IX. Although the care of religion belongs to the magistrate, political and ecclesiastical power are not on this account confounded. They are concerned with it in a different way; some are the duties of that, others of this. The former is concerned only about extrinsic things, as to their external disposition and order (which belong to the worship of God); the latter, however, about internal things (to wit, the administration of those things which pertain to the worship of God). He does not exercise the ministry of the word who admonishes and corrects a minister erring in doctrine or delinquent in life and removes an obstinate or scandalous one. He does not baptize who prohibits the profanation of baptism, who takes care that holy things should be done in a holy manner.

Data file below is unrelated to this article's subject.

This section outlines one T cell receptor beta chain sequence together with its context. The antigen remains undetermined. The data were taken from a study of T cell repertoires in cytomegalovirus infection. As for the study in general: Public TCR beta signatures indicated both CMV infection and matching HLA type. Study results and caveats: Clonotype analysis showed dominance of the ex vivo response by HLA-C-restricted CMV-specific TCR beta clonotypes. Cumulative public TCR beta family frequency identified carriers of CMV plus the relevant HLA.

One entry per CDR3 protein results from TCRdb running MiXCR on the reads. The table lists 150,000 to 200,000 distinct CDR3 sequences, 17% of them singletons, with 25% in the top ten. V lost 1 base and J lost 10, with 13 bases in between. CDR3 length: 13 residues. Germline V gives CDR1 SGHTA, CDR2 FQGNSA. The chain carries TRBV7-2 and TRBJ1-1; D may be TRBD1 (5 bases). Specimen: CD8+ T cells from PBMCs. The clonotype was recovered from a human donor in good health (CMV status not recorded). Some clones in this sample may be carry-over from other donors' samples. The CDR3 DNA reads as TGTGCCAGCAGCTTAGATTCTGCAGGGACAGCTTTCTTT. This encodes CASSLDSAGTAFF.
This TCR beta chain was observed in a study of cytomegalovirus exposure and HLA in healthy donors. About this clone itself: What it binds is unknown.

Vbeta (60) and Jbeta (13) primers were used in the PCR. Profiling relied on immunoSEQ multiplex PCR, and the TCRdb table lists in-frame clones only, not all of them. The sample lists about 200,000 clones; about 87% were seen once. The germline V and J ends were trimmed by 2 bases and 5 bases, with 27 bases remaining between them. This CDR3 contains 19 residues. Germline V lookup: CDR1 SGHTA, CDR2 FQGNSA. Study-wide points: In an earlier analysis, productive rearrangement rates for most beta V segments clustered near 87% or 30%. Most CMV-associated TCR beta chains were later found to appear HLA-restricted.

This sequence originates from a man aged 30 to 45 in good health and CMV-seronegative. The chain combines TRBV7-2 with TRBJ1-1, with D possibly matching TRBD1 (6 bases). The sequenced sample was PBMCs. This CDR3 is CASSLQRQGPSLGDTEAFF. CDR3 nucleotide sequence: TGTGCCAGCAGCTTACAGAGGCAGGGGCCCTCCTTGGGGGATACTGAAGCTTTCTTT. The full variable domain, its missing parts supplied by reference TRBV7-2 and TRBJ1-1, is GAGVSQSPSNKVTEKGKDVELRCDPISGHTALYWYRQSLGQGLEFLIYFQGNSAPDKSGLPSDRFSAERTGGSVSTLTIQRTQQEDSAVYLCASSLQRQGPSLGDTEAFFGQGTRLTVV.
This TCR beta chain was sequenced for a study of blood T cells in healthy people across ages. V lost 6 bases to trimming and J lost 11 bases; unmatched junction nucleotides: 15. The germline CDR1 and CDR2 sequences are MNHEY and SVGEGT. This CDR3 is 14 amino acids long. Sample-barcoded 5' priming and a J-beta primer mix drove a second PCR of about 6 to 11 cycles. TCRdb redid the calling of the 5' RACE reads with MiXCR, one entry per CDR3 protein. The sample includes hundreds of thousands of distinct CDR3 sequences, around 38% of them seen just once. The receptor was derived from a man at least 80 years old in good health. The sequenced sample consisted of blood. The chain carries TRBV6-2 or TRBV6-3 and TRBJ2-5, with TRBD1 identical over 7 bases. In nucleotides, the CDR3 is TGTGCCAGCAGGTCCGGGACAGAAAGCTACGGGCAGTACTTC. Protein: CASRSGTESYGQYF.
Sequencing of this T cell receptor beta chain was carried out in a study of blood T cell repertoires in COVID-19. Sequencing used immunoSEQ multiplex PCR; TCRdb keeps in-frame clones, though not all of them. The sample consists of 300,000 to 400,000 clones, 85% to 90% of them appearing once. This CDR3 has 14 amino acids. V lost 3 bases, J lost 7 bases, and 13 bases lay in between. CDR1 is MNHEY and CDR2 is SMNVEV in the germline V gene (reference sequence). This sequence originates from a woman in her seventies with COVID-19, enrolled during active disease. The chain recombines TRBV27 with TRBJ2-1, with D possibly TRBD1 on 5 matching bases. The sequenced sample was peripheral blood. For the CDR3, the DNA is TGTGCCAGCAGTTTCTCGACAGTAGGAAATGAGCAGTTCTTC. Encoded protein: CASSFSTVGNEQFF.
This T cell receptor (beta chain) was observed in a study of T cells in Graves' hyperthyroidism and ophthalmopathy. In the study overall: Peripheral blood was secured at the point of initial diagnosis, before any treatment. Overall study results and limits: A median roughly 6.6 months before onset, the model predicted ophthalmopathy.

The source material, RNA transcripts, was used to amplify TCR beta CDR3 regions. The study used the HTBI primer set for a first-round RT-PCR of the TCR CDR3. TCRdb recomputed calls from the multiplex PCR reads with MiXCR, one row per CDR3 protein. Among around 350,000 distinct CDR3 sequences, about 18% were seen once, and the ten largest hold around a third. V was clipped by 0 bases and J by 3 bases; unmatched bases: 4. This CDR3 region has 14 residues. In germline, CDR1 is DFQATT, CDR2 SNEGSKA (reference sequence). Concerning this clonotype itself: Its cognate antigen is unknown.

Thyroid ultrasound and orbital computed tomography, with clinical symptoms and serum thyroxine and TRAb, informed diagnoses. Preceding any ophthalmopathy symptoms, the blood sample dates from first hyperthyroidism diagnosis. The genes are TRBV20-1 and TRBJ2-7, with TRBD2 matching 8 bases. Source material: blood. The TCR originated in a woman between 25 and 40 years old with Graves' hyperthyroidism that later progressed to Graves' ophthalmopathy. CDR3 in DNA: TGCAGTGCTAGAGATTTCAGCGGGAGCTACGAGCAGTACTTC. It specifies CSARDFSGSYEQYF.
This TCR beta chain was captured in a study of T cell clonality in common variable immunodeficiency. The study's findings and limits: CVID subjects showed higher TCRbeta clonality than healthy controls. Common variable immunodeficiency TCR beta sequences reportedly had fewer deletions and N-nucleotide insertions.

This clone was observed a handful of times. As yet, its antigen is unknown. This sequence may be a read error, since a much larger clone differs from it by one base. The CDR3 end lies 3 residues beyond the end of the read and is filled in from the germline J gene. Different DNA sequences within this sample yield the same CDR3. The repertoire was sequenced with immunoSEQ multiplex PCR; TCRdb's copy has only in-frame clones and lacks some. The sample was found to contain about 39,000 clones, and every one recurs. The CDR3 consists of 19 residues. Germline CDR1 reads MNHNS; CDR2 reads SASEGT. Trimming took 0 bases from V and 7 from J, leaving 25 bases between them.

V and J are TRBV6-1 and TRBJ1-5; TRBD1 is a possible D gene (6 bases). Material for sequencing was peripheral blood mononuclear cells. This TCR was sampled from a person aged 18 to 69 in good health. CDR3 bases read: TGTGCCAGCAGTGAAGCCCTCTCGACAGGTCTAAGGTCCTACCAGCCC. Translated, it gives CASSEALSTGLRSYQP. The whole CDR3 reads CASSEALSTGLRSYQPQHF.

X. As it is not lawful for bishops to draw the sword, so neither is it lawful for princes and civilians to handle the thurible [sic]; as to the preaching of the word, the administration of the sacraments and other things which formally belong to pastors and are of the essential reason of their office. But it does not thence follow that the other functions concerning the government of the church do not belong to the believing magistrate. Although it is not lawful for bishops to engage in politics or to plead in court, still it is lawful and incumbent upon them to admonish and to exhort magistrates to do their duty. And if they at any time fall in it, they are to rebuke and to denounce the judgment of God against them. So, in turn, although the preaching of the word does not pertain to magistrates, still it is lawful for them to admonish and rebuke bishops and pastors neglecting or wandering from their office; nay, also to bring to order transgressors and to take care that the ministry be not corrupted and religion to suffer no harm.
Francis Turretin, Institutes of elenctic theology, trans. G. M. Giger, ed. J. T. Dennison (1679; 3 vols, Philipsburgh, 1992), iii, 318-19.